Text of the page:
The Legacy’s external dimensions are all bigger than its predecessor’s, most by around 50mm. Its wheelbase, however, has increased by 80mm to 2750mm, and this has resulted in the Subaru having one of the more accommodating cabins in its class.
There is ample head and leg room in the front, with decent space for three in the rear, too, although the centre seat is slightly compromised by the transmission tunnel. The load bay is one of the biggest in this class; it’s only slightly smaller than that of the Mondeo estate, at 526 litres with the seats in place. This rises to 1726 litres with the rear seats folded, which they do with ease thanks to latches placed just inside the tailgate. The load bay floor itself is low, too, and the rear bumper unobtrusive, which eases the loading of heavy cargo.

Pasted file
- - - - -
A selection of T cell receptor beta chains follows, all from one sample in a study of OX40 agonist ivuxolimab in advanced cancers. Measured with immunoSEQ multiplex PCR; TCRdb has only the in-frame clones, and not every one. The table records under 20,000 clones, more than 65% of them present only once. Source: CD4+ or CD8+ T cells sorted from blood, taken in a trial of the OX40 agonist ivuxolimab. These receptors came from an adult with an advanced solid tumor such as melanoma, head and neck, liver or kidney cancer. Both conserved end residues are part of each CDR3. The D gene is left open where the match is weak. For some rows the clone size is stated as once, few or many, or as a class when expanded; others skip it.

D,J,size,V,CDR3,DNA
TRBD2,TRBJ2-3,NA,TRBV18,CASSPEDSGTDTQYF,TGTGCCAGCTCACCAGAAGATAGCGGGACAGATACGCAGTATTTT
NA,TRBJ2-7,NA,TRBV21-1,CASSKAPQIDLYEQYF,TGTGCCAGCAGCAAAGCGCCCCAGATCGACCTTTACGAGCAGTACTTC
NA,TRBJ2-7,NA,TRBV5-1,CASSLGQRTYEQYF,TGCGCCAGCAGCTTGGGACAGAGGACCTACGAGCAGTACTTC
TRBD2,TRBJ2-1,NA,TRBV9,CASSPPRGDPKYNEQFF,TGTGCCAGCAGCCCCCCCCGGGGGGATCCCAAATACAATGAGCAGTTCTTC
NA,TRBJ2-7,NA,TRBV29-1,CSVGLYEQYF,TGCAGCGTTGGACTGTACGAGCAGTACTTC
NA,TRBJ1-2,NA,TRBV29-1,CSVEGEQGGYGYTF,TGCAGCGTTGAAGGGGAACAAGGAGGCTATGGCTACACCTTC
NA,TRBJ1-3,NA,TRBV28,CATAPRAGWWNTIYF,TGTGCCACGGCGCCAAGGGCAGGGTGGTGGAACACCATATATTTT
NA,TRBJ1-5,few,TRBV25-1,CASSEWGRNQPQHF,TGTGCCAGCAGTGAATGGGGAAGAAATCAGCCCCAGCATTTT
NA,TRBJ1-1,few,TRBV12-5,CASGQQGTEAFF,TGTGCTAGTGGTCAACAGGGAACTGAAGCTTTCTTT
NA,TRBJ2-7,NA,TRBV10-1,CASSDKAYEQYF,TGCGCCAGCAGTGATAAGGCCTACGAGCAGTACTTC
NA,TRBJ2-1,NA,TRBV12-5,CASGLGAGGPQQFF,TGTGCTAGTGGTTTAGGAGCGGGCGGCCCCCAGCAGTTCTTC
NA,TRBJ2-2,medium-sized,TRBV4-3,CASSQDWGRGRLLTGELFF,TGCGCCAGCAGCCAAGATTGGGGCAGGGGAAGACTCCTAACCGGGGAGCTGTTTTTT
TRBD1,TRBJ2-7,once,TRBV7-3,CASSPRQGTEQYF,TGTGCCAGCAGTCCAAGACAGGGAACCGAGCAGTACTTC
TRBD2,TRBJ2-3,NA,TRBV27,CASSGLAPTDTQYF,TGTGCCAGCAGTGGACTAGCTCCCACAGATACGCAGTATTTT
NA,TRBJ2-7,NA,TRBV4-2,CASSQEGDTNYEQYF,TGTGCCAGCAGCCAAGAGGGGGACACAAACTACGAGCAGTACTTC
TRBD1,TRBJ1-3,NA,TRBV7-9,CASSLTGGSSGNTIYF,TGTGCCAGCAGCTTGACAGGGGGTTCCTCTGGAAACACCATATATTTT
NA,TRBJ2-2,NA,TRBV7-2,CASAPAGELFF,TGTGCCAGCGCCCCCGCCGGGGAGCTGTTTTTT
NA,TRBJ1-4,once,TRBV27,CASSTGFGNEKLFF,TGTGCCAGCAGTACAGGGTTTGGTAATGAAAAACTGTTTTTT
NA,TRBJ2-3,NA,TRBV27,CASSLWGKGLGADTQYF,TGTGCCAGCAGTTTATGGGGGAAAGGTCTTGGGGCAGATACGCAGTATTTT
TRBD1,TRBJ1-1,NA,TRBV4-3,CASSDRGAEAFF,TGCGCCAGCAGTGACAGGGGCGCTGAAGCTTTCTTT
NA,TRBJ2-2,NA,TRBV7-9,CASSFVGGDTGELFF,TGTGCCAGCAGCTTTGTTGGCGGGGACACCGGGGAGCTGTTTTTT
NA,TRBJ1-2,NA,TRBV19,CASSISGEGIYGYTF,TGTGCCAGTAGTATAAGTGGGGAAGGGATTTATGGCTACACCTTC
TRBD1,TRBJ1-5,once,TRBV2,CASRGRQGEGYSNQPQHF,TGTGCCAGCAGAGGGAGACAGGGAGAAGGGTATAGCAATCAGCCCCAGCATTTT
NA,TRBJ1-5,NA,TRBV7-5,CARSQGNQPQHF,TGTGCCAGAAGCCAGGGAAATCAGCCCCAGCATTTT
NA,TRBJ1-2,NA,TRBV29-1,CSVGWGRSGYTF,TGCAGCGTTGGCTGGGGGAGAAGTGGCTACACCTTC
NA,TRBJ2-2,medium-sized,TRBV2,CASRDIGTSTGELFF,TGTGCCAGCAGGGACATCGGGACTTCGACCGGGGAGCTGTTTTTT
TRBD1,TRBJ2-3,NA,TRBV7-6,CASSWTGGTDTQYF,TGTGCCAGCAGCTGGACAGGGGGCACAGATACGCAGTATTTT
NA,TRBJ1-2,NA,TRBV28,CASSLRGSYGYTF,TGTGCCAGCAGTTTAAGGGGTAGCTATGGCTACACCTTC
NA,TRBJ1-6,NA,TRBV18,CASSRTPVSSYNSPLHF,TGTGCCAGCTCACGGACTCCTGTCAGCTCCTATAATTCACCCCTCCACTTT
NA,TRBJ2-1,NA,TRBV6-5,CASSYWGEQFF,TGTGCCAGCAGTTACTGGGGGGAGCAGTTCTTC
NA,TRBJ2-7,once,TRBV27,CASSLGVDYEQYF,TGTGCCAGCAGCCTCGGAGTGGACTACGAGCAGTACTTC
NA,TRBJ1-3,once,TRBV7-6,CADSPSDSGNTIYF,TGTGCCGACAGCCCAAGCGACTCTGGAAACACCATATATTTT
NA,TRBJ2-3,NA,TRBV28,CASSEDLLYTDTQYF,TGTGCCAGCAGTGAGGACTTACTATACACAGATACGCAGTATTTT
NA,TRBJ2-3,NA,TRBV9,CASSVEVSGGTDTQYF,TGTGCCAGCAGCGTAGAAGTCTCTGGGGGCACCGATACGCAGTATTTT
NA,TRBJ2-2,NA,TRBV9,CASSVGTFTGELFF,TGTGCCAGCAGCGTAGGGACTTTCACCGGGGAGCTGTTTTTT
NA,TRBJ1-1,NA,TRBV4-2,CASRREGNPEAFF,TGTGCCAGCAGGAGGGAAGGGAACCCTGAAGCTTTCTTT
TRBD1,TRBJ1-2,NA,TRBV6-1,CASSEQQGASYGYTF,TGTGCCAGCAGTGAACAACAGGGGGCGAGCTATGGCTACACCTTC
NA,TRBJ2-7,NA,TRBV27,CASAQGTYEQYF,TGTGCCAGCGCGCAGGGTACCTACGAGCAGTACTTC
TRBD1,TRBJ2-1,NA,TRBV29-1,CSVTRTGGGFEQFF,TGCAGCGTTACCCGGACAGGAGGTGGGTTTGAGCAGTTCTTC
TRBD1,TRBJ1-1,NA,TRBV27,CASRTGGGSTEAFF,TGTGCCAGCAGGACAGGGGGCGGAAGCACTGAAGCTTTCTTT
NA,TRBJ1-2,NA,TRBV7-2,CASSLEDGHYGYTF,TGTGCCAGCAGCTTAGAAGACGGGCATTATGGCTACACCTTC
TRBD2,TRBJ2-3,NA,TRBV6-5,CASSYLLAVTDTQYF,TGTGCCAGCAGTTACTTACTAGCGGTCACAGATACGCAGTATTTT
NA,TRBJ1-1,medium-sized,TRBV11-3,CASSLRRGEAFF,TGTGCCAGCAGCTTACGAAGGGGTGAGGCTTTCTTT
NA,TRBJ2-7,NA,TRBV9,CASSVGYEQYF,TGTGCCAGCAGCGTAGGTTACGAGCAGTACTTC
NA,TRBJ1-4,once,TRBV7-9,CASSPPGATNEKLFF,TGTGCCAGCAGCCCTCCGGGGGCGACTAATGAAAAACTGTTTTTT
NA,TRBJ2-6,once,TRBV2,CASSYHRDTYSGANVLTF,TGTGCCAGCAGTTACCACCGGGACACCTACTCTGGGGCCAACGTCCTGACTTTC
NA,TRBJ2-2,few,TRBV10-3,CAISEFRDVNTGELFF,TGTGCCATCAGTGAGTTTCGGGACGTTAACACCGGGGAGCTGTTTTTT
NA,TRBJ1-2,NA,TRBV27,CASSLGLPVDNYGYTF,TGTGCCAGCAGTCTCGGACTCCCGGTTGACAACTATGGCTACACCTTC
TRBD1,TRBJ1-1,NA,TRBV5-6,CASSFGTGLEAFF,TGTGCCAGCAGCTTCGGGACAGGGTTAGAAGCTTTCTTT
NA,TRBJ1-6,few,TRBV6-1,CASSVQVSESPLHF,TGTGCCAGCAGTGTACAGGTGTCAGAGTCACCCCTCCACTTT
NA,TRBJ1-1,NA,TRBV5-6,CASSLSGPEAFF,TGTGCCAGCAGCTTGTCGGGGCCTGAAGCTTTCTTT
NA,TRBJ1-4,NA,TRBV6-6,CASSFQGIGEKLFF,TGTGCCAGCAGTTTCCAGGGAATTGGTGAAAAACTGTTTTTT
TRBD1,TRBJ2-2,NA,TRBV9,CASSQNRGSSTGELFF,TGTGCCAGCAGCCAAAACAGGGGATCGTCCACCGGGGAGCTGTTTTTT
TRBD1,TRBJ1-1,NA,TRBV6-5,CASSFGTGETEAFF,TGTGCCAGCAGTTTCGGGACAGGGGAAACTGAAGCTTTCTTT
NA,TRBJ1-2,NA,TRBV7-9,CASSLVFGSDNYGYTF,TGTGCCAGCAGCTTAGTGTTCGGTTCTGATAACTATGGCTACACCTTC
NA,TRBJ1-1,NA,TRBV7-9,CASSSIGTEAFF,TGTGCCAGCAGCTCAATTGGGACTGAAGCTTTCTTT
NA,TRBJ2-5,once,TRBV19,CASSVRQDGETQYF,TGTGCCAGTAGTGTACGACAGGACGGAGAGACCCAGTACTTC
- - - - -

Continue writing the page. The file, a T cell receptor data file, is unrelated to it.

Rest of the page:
Interior finish, however, has seldom been a Subaru strong point, and although the Legacy feels well assembled and is as free from creaks as you’d hope and expect, its surfaces and the design of the minor switches lack the finesse you’d find in even average European competition.
Ergonomically, the Legacy’s cabin is sound. The front chairs are large and there’s a big space between them; this is a wide cockpit. The dials are clear and concise, and the minor controls, even if they look a tad clumsy, operate precisely enough.
There is a refreshing honesty about the way things work, too. The headlights and wipers have automatic operation but, unlike in some cars, they don’t default to ‘on’ and can be left off, so you’ve got the choice. And although the electronic handbrake’s lever could be bigger, at least it’s simple to operate. Push the throttle and it releases; you don’t have to prod the brakes while you’re doing it.